I’m back in a freezy, frosty Ireland to give the final update in the Spanish edition of Project Connor.
I am an absolute telly whore. I’d do anything for a good episode of the Gilmore Girls or a sparkly number on Strictly Come Dancing. This isn’t particularly good for me. Telly on the internet has been the death of me. I absolutely love reading and I haven’t done as much as I used to before I discovered internet TV. There was no TV in Lanzarote, and I started reading again. Yay! In four and a bit days, I read two excellent memoirs – The Naked Civil Servant and The Glass Castle, and made a good start on Hangover Square, which is shaping up well. So, the holiday has not only relaxed and refocused me, it has also helped me get back to my first love. No, not carrot cake – reading!
Besides myself and Arbutus, there were four people in the hostel. And between them, they had the makings of a very, very bad sitcom. The first we met was a trim little man with a mullet. Having taught Spaniards for four years, I know that Spanish Spaniards are unlikely to have a mullet, so he was almost certainly Basque or Catalan. I was right – he was Catalan, from a little mountain village. And he wasn’t vaguely Catalan. He believed in armed revolution, and had spent six months in Mexico with the Zapatistas. He was happy with us being Irish, as I assume that he imagined that we were fervent supporters of the IRA. He was a true mountainy man. He was hiking, trekking and cycling around the island, equipped with compass, knife and true grit. Every night he produced a fish, which I imagined he caught between his teeth. He skinned, boned and cooked it. I think this may be the answer to Ireland’s obesity problem. I don’t think I know a single person, under the age of forty, who would know how to skin and bone a fish, and I can’t imagine if they did they’d do it while on holidays. Our Catalan friend was a real Indiana Jones figure. He was locked out one day, and appeared at an upstairs bedroom window, interrupting a naked Dutch boy after his shower. There was nothing he couldn’t do, and my last sight of him was under a car, with a bicycle light taped to his forehead putting the chassis back together, after the car had been towed out of the sand by a jeep.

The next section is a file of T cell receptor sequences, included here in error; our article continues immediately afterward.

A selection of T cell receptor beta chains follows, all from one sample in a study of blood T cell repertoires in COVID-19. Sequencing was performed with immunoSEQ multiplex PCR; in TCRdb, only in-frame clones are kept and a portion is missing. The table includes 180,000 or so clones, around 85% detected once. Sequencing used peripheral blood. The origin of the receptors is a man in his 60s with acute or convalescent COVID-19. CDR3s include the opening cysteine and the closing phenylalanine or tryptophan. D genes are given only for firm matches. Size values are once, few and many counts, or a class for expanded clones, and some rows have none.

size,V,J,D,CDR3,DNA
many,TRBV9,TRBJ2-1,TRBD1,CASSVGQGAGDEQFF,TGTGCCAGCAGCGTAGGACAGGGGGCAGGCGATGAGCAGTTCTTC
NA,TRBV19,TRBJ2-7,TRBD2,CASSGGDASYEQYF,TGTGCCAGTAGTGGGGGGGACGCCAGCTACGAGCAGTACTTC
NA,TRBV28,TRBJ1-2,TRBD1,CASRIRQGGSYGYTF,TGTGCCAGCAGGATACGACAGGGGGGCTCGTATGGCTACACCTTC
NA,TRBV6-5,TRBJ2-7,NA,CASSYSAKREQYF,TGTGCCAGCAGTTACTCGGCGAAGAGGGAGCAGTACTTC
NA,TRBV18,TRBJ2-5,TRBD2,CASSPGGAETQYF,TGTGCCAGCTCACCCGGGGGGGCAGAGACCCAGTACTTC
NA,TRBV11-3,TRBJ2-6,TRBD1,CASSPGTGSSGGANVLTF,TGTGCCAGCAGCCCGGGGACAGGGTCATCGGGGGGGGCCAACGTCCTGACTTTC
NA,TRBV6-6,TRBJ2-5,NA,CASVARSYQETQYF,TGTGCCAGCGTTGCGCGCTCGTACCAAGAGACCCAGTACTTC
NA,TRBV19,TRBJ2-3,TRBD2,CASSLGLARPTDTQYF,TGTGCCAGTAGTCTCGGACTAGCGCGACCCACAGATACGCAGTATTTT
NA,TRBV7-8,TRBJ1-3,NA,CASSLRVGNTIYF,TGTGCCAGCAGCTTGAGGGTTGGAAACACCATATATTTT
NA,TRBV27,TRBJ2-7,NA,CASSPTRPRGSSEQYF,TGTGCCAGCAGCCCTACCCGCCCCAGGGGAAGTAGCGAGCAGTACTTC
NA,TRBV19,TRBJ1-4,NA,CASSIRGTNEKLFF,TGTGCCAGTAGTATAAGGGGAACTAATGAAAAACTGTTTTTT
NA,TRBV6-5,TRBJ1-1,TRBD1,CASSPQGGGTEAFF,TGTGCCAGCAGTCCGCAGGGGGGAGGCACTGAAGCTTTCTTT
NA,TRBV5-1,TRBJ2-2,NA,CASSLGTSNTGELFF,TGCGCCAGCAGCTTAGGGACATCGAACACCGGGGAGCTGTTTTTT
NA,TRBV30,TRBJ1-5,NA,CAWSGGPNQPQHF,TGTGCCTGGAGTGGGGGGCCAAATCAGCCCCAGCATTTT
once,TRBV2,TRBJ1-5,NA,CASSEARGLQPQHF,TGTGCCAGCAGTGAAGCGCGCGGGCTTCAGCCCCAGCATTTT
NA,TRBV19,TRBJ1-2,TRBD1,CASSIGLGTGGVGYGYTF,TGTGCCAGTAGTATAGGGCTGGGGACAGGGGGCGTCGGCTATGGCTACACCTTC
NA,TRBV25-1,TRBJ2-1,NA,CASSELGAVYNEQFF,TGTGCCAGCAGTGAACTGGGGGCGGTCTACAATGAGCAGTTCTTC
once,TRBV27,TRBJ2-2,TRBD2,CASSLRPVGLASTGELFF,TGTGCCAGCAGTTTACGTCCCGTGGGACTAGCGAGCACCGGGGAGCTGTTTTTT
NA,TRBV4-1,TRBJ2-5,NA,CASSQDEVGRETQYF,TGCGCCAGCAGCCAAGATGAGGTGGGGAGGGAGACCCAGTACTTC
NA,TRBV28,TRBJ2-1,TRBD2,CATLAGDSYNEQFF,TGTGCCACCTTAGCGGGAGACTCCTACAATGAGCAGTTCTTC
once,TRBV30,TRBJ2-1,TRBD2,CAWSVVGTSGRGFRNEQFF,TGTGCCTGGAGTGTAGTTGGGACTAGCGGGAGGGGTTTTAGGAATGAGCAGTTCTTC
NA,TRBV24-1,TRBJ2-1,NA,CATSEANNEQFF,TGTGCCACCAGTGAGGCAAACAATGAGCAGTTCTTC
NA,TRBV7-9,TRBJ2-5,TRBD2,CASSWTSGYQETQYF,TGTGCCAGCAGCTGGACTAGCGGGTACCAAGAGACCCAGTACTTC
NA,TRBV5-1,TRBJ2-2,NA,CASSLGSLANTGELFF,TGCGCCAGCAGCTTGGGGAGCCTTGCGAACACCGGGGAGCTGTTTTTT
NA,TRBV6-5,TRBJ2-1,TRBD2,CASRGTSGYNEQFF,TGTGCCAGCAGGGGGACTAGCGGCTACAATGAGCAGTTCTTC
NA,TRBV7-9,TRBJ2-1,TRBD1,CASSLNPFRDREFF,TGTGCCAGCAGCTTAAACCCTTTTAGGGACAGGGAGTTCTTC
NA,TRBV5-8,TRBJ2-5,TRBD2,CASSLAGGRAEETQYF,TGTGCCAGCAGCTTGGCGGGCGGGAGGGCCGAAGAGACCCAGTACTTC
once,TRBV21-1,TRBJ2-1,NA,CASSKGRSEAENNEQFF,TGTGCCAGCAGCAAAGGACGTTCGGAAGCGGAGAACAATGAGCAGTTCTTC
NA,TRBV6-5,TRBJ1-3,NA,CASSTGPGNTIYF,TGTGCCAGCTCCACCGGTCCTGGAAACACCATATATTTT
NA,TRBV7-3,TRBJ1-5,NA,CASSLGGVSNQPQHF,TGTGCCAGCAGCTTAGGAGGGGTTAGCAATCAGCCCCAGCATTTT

The Dutch boy (he of the interrupted nakedness) was in fact a man. He was 25, but had a lot of the 16-year-old about him. The first time I met him, he told me that he was going to wash his face, but then he looked in the mirror and realised that his face was perfect. It didn’t get much better. He corrected the others’ English an awful lot, often laughing at them, with the result that I started correcting his, which I would never normally do. He tended to dominate conversations, with statements like “I would eat anything once, but I’m not sure about human flesh” (while eating spaghetti bolognese) and “My girlfriend loves my sperm” (he wasn’t eating anything at the time). In fairness, he actually reminded me a little of the twelve-year-old me. I had to mind him, because Arbutus really couldn’t stand him.
While I was keeping the Dutch boy out of Arbutus’ way, he often talked to the Russian girl. She had come on holidays alone, and spent the vast majority of the time complaining. She didn’t like the small, rustic fishing village. She didn’t like the fact that the Catalan Indiana Jones didn’t speak English. She didn’t like the fact that we weren’t driving her around enough. And yet, when a man paid attention to her, she lit up, and seemed to be a completely different person.
The final person in our little group was a Spanish woman who was the spitting image of Maggie Gyllenhall. She dressed in baggy Indian clothes, and looked a real earth mother. She described her work as a corporal psychotherapist, and I think she did group-counselling with groups of ill people.
Our rag-tag group went for drinks together twice. The little pub in the fishing village was lovely. There were two rooms – one with a pool table and a table-hockey table, and the other with an ice-cream freezer and a bar, with music videos being projected on the back wall. The whole village seemed to gather there. Small children played by the bar, the surfers, teenagers and hippies hung out in the pool room and the fishermen were clustered around the bar.
I got drunk one of the nights, but not the other. We were drinking Coronas, which were probably the most expensive drinks in the bar, but still only cost €2. I wasn’t counting how much I drank, and I wasn’t counting calories in general, but I stuck to three meals, and had no sweets. The meals weren’t small, but I was in control. Control is nice.
I exercised a certain amount of control over cigarettes too. I had none on one day, two on two days and five and six on the other two days of the holiday. Because I’m six, I avoided smoking in front of Arbutus, for fear of being given out to.
Anyway, that’s it from my Spanish adventure. I’ll be weighing in in a while and I think it’s going to be a good one.